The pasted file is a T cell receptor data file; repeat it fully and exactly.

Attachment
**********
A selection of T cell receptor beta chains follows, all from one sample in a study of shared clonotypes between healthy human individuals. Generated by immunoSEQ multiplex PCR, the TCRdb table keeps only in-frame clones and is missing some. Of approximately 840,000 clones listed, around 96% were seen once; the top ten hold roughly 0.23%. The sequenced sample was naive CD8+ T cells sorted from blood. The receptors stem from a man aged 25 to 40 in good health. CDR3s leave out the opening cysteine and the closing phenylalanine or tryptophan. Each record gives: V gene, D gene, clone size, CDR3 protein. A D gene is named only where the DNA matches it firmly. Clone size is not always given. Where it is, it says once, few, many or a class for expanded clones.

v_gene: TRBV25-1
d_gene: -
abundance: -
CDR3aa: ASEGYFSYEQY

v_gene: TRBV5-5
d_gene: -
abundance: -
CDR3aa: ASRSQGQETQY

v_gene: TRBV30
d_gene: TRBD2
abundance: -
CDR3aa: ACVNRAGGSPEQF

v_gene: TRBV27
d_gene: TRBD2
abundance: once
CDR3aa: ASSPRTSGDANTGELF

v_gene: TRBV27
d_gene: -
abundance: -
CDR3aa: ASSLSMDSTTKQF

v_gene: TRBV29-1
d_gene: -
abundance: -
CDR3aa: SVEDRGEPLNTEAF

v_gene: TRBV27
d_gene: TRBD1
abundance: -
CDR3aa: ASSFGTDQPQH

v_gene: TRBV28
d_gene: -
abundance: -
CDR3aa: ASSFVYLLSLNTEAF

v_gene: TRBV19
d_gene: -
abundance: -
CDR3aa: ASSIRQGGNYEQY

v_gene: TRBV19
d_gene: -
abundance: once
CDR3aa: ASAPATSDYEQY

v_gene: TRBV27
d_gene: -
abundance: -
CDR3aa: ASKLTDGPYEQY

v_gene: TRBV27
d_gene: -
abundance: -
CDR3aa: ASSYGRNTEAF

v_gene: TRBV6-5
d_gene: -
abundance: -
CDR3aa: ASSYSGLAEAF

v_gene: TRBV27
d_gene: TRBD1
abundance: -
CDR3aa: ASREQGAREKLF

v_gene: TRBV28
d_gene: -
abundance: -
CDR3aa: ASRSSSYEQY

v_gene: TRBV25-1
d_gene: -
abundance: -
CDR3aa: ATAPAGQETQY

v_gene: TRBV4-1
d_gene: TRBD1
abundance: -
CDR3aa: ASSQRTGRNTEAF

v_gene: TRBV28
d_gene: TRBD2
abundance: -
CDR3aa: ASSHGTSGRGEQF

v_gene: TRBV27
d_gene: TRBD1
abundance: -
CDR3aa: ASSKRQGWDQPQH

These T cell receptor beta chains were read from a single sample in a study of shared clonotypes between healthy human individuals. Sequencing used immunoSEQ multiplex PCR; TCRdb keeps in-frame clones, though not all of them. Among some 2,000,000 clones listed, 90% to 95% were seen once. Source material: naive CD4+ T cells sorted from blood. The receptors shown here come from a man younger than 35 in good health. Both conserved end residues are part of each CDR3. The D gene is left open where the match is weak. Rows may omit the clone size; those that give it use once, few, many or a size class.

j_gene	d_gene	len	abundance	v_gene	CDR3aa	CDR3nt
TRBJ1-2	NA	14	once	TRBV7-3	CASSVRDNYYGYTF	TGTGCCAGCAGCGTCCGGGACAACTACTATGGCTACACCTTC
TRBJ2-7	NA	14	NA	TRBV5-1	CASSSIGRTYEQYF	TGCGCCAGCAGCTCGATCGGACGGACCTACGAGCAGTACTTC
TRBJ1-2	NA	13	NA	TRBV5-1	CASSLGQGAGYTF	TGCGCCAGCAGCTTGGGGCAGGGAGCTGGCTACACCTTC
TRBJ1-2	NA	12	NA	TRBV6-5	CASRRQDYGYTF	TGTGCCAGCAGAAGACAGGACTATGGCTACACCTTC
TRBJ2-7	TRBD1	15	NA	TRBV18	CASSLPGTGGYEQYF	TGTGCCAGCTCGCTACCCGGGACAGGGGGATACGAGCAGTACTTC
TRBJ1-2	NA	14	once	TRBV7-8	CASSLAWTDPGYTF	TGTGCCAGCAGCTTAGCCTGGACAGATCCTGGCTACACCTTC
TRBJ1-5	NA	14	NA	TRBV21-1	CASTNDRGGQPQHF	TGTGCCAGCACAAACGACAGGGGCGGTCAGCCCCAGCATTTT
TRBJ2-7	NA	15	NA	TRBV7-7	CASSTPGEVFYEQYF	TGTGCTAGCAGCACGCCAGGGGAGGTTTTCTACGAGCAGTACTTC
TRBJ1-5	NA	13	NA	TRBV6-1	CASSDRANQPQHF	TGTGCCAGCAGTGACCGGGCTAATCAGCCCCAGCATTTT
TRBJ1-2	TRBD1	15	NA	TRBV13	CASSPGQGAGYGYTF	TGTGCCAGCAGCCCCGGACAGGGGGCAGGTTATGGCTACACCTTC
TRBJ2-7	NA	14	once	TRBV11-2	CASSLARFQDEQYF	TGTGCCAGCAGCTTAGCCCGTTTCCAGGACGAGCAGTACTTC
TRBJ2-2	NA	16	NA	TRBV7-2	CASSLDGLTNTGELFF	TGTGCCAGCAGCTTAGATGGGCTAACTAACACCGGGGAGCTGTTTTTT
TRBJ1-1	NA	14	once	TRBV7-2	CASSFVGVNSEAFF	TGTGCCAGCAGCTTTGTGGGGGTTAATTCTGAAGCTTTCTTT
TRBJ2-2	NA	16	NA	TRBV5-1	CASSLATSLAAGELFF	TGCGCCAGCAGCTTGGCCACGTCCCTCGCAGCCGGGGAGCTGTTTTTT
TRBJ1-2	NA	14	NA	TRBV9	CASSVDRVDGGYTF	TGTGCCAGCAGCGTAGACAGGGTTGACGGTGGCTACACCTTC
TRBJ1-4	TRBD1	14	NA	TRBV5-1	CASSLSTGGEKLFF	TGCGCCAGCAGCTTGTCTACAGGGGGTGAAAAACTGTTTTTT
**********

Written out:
A selection of T cell receptor beta chains follows, all from one sample in a study of shared clonotypes between healthy human individuals. Generated by immunoSEQ multiplex PCR, the TCRdb table keeps only in-frame clones and is missing some. Of approximately 840,000 clones listed, around 96% were seen once; the top ten hold roughly 0.23%. The sequenced sample was naive CD8+ T cells sorted from blood. The receptors stem from a man aged 25 to 40 in good health. CDR3s leave out the opening cysteine and the closing phenylalanine or tryptophan. Each record gives: V gene, D gene, clone size, CDR3 protein. A D gene is named only where the DNA matches it firmly. Clone size is not always given. Where it is, it says once, few, many or a class for expanded clones.

v_gene: TRBV25-1
d_gene: -
abundance: -
CDR3aa: ASEGYFSYEQY

v_gene: TRBV5-5
d_gene: -
abundance: -
CDR3aa: ASRSQGQETQY

v_gene: TRBV30
d_gene: TRBD2
abundance: -
CDR3aa: ACVNRAGGSPEQF

v_gene: TRBV27
d_gene: TRBD2
abundance: once
CDR3aa: ASSPRTSGDANTGELF

v_gene: TRBV27
d_gene: -
abundance: -
CDR3aa: ASSLSMDSTTKQF

v_gene: TRBV29-1
d_gene: -
abundance: -
CDR3aa: SVEDRGEPLNTEAF

v_gene: TRBV27
d_gene: TRBD1
abundance: -
CDR3aa: ASSFGTDQPQH

v_gene: TRBV28
d_gene: -
abundance: -
CDR3aa: ASSFVYLLSLNTEAF

v_gene: TRBV19
d_gene: -
abundance: -
CDR3aa: ASSIRQGGNYEQY

v_gene: TRBV19
d_gene: -
abundance: once
CDR3aa: ASAPATSDYEQY

v_gene: TRBV27
d_gene: -
abundance: -
CDR3aa: ASKLTDGPYEQY

v_gene: TRBV27
d_gene: -
abundance: -
CDR3aa: ASSYGRNTEAF

v_gene: TRBV6-5
d_gene: -
abundance: -
CDR3aa: ASSYSGLAEAF

v_gene: TRBV27
d_gene: TRBD1
abundance: -
CDR3aa: ASREQGAREKLF

v_gene: TRBV28
d_gene: -
abundance: -
CDR3aa: ASRSSSYEQY

v_gene: TRBV25-1
d_gene: -
abundance: -
CDR3aa: ATAPAGQETQY

v_gene: TRBV4-1
d_gene: TRBD1
abundance: -
CDR3aa: ASSQRTGRNTEAF

v_gene: TRBV28
d_gene: TRBD2
abundance: -
CDR3aa: ASSHGTSGRGEQF

v_gene: TRBV27
d_gene: TRBD1
abundance: -
CDR3aa: ASSKRQGWDQPQH

These T cell receptor beta chains were read from a single sample in a study of shared clonotypes between healthy human individuals. Sequencing used immunoSEQ multiplex PCR; TCRdb keeps in-frame clones, though not all of them. Among some 2,000,000 clones listed, 90% to 95% were seen once. Source material: naive CD4+ T cells sorted from blood. The receptors shown here come from a man younger than 35 in good health. Both conserved end residues are part of each CDR3. The D gene is left open where the match is weak. Rows may omit the clone size; those that give it use once, few, many or a size class.

j_gene	d_gene	len	abundance	v_gene	CDR3aa	CDR3nt
TRBJ1-2	NA	14	once	TRBV7-3	CASSVRDNYYGYTF	TGTGCCAGCAGCGTCCGGGACAACTACTATGGCTACACCTTC
TRBJ2-7	NA	14	NA	TRBV5-1	CASSSIGRTYEQYF	TGCGCCAGCAGCTCGATCGGACGGACCTACGAGCAGTACTTC
TRBJ1-2	NA	13	NA	TRBV5-1	CASSLGQGAGYTF	TGCGCCAGCAGCTTGGGGCAGGGAGCTGGCTACACCTTC
TRBJ1-2	NA	12	NA	TRBV6-5	CASRRQDYGYTF	TGTGCCAGCAGAAGACAGGACTATGGCTACACCTTC
TRBJ2-7	TRBD1	15	NA	TRBV18	CASSLPGTGGYEQYF	TGTGCCAGCTCGCTACCCGGGACAGGGGGATACGAGCAGTACTTC
TRBJ1-2	NA	14	once	TRBV7-8	CASSLAWTDPGYTF	TGTGCCAGCAGCTTAGCCTGGACAGATCCTGGCTACACCTTC
TRBJ1-5	NA	14	NA	TRBV21-1	CASTNDRGGQPQHF	TGTGCCAGCACAAACGACAGGGGCGGTCAGCCCCAGCATTTT
TRBJ2-7	NA	15	NA	TRBV7-7	CASSTPGEVFYEQYF	TGTGCTAGCAGCACGCCAGGGGAGGTTTTCTACGAGCAGTACTTC
TRBJ1-5	NA	13	NA	TRBV6-1	CASSDRANQPQHF	TGTGCCAGCAGTGACCGGGCTAATCAGCCCCAGCATTTT
TRBJ1-2	TRBD1	15	NA	TRBV13	CASSPGQGAGYGYTF	TGTGCCAGCAGCCCCGGACAGGGGGCAGGTTATGGCTACACCTTC
TRBJ2-7	NA	14	once	TRBV11-2	CASSLARFQDEQYF	TGTGCCAGCAGCTTAGCCCGTTTCCAGGACGAGCAGTACTTC
TRBJ2-2	NA	16	NA	TRBV7-2	CASSLDGLTNTGELFF	TGTGCCAGCAGCTTAGATGGGCTAACTAACACCGGGGAGCTGTTTTTT
TRBJ1-1	NA	14	once	TRBV7-2	CASSFVGVNSEAFF	TGTGCCAGCAGCTTTGTGGGGGTTAATTCTGAAGCTTTCTTT
TRBJ2-2	NA	16	NA	TRBV5-1	CASSLATSLAAGELFF	TGCGCCAGCAGCTTGGCCACGTCCCTCGCAGCCGGGGAGCTGTTTTTT
TRBJ1-2	NA	14	NA	TRBV9	CASSVDRVDGGYTF	TGTGCCAGCAGCGTAGACAGGGTTGACGGTGGCTACACCTTC
TRBJ1-4	TRBD1	14	NA	TRBV5-1	CASSLSTGGEKLFF	TGCGCCAGCAGCTTGTCTACAGGGGGTGAAAAACTGTTTTTT